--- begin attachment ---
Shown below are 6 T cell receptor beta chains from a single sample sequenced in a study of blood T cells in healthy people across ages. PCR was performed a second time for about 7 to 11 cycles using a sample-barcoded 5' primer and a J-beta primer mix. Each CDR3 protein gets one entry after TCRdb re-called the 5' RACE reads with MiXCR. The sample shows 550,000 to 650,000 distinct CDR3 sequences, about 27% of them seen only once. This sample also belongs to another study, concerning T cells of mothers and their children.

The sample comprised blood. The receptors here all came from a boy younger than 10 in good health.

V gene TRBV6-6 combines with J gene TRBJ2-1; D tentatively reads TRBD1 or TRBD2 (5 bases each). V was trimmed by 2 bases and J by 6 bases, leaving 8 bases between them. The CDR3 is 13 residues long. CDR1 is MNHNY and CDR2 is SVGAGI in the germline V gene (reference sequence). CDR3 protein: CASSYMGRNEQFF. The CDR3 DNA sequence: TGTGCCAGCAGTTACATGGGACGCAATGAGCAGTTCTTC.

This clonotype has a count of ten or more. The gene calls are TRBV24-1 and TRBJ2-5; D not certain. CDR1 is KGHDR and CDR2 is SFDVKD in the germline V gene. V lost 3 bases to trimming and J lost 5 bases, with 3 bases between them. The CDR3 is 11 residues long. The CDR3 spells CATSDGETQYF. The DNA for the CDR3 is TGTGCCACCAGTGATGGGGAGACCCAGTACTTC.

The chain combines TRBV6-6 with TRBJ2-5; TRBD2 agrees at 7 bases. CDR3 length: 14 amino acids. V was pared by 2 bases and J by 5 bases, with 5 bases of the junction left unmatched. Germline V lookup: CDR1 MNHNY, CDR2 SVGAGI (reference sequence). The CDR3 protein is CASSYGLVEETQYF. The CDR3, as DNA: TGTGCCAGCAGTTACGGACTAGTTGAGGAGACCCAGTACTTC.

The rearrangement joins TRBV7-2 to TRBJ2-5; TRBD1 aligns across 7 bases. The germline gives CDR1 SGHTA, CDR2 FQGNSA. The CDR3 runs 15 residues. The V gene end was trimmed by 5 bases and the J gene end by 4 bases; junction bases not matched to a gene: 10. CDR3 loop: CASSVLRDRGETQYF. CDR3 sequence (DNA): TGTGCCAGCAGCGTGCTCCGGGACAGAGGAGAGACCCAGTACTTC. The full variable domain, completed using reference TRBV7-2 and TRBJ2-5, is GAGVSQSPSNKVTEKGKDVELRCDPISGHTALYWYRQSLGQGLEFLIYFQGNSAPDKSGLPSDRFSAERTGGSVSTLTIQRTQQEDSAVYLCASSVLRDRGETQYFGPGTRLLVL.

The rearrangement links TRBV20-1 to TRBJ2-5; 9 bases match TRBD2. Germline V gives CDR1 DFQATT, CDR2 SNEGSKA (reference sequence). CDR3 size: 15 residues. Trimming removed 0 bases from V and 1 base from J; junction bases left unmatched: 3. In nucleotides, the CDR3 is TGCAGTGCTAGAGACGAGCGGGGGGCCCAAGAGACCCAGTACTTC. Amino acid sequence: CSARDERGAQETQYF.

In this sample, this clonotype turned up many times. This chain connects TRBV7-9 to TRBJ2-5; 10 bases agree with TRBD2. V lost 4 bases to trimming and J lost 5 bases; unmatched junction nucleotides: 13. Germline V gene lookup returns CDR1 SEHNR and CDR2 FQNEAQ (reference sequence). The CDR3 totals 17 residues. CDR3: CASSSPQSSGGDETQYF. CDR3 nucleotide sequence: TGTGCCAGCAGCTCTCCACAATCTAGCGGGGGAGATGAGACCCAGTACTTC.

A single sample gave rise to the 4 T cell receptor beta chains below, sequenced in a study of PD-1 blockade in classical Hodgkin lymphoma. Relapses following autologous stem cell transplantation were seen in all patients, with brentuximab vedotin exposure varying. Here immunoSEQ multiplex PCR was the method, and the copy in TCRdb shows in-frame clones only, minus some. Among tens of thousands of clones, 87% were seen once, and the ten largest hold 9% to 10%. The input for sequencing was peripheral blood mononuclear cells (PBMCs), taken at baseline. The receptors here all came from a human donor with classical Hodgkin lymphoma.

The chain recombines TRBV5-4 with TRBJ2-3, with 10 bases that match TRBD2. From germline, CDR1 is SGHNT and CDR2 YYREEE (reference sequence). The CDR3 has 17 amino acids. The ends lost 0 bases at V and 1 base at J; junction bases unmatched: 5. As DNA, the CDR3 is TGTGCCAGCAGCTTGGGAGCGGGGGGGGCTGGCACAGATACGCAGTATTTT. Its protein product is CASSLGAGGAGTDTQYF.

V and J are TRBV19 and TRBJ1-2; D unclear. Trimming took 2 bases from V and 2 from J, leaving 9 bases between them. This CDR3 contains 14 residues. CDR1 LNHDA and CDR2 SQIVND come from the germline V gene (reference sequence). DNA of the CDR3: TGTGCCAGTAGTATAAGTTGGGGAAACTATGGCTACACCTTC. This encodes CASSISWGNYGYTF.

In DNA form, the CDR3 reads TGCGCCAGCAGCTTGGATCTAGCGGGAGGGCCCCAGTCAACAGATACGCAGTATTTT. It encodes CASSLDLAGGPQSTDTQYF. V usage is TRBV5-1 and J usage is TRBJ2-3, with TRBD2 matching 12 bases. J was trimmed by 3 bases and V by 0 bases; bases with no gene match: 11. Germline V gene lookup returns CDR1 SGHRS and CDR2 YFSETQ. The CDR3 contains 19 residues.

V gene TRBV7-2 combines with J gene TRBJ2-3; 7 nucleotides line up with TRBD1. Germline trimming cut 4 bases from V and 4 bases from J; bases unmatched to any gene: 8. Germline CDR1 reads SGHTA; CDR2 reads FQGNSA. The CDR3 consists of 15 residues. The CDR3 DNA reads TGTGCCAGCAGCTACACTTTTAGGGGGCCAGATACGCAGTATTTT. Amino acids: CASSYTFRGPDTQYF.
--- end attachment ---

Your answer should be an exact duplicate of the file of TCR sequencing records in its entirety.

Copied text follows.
Shown below are 6 T cell receptor beta chains from a single sample sequenced in a study of blood T cells in healthy people across ages. PCR was performed a second time for about 7 to 11 cycles using a sample-barcoded 5' primer and a J-beta primer mix. Each CDR3 protein gets one entry after TCRdb re-called the 5' RACE reads with MiXCR. The sample shows 550,000 to 650,000 distinct CDR3 sequences, about 27% of them seen only once. This sample also belongs to another study, concerning T cells of mothers and their children.

The sample comprised blood. The receptors here all came from a boy younger than 10 in good health.

V gene TRBV6-6 combines with J gene TRBJ2-1; D tentatively reads TRBD1 or TRBD2 (5 bases each). V was trimmed by 2 bases and J by 6 bases, leaving 8 bases between them. The CDR3 is 13 residues long. CDR1 is MNHNY and CDR2 is SVGAGI in the germline V gene (reference sequence). CDR3 protein: CASSYMGRNEQFF. The CDR3 DNA sequence: TGTGCCAGCAGTTACATGGGACGCAATGAGCAGTTCTTC.

This clonotype has a count of ten or more. The gene calls are TRBV24-1 and TRBJ2-5; D not certain. CDR1 is KGHDR and CDR2 is SFDVKD in the germline V gene. V lost 3 bases to trimming and J lost 5 bases, with 3 bases between them. The CDR3 is 11 residues long. The CDR3 spells CATSDGETQYF. The DNA for the CDR3 is TGTGCCACCAGTGATGGGGAGACCCAGTACTTC.

The chain combines TRBV6-6 with TRBJ2-5; TRBD2 agrees at 7 bases. CDR3 length: 14 amino acids. V was pared by 2 bases and J by 5 bases, with 5 bases of the junction left unmatched. Germline V lookup: CDR1 MNHNY, CDR2 SVGAGI (reference sequence). The CDR3 protein is CASSYGLVEETQYF. The CDR3, as DNA: TGTGCCAGCAGTTACGGACTAGTTGAGGAGACCCAGTACTTC.

The rearrangement joins TRBV7-2 to TRBJ2-5; TRBD1 aligns across 7 bases. The germline gives CDR1 SGHTA, CDR2 FQGNSA. The CDR3 runs 15 residues. The V gene end was trimmed by 5 bases and the J gene end by 4 bases; junction bases not matched to a gene: 10. CDR3 loop: CASSVLRDRGETQYF. CDR3 sequence (DNA): TGTGCCAGCAGCGTGCTCCGGGACAGAGGAGAGACCCAGTACTTC. The full variable domain, completed using reference TRBV7-2 and TRBJ2-5, is GAGVSQSPSNKVTEKGKDVELRCDPISGHTALYWYRQSLGQGLEFLIYFQGNSAPDKSGLPSDRFSAERTGGSVSTLTIQRTQQEDSAVYLCASSVLRDRGETQYFGPGTRLLVL.

The rearrangement links TRBV20-1 to TRBJ2-5; 9 bases match TRBD2. Germline V gives CDR1 DFQATT, CDR2 SNEGSKA (reference sequence). CDR3 size: 15 residues. Trimming removed 0 bases from V and 1 base from J; junction bases left unmatched: 3. In nucleotides, the CDR3 is TGCAGTGCTAGAGACGAGCGGGGGGCCCAAGAGACCCAGTACTTC. Amino acid sequence: CSARDERGAQETQYF.

In this sample, this clonotype turned up many times. This chain connects TRBV7-9 to TRBJ2-5; 10 bases agree with TRBD2. V lost 4 bases to trimming and J lost 5 bases; unmatched junction nucleotides: 13. Germline V gene lookup returns CDR1 SEHNR and CDR2 FQNEAQ (reference sequence). The CDR3 totals 17 residues. CDR3: CASSSPQSSGGDETQYF. CDR3 nucleotide sequence: TGTGCCAGCAGCTCTCCACAATCTAGCGGGGGAGATGAGACCCAGTACTTC.

A single sample gave rise to the 4 T cell receptor beta chains below, sequenced in a study of PD-1 blockade in classical Hodgkin lymphoma. Relapses following autologous stem cell transplantation were seen in all patients, with brentuximab vedotin exposure varying. Here immunoSEQ multiplex PCR was the method, and the copy in TCRdb shows in-frame clones only, minus some. Among tens of thousands of clones, 87% were seen once, and the ten largest hold 9% to 10%. The input for sequencing was peripheral blood mononuclear cells (PBMCs), taken at baseline. The receptors here all came from a human donor with classical Hodgkin lymphoma.

The chain recombines TRBV5-4 with TRBJ2-3, with 10 bases that match TRBD2. From germline, CDR1 is SGHNT and CDR2 YYREEE (reference sequence). The CDR3 has 17 amino acids. The ends lost 0 bases at V and 1 base at J; junction bases unmatched: 5. As DNA, the CDR3 is TGTGCCAGCAGCTTGGGAGCGGGGGGGGCTGGCACAGATACGCAGTATTTT. Its protein product is CASSLGAGGAGTDTQYF.

V and J are TRBV19 and TRBJ1-2; D unclear. Trimming took 2 bases from V and 2 from J, leaving 9 bases between them. This CDR3 contains 14 residues. CDR1 LNHDA and CDR2 SQIVND come from the germline V gene (reference sequence). DNA of the CDR3: TGTGCCAGTAGTATAAGTTGGGGAAACTATGGCTACACCTTC. This encodes CASSISWGNYGYTF.

In DNA form, the CDR3 reads TGCGCCAGCAGCTTGGATCTAGCGGGAGGGCCCCAGTCAACAGATACGCAGTATTTT. It encodes CASSLDLAGGPQSTDTQYF. V usage is TRBV5-1 and J usage is TRBJ2-3, with TRBD2 matching 12 bases. J was trimmed by 3 bases and V by 0 bases; bases with no gene match: 11. Germline V gene lookup returns CDR1 SGHRS and CDR2 YFSETQ. The CDR3 contains 19 residues.

V gene TRBV7-2 combines with J gene TRBJ2-3; 7 nucleotides line up with TRBD1. Germline trimming cut 4 bases from V and 4 bases from J; bases unmatched to any gene: 8. Germline CDR1 reads SGHTA; CDR2 reads FQGNSA. The CDR3 consists of 15 residues. The CDR3 DNA reads TGTGCCAGCAGCTACACTTTTAGGGGGCCAGATACGCAGTATTTT. Amino acids: CASSYTFRGPDTQYF.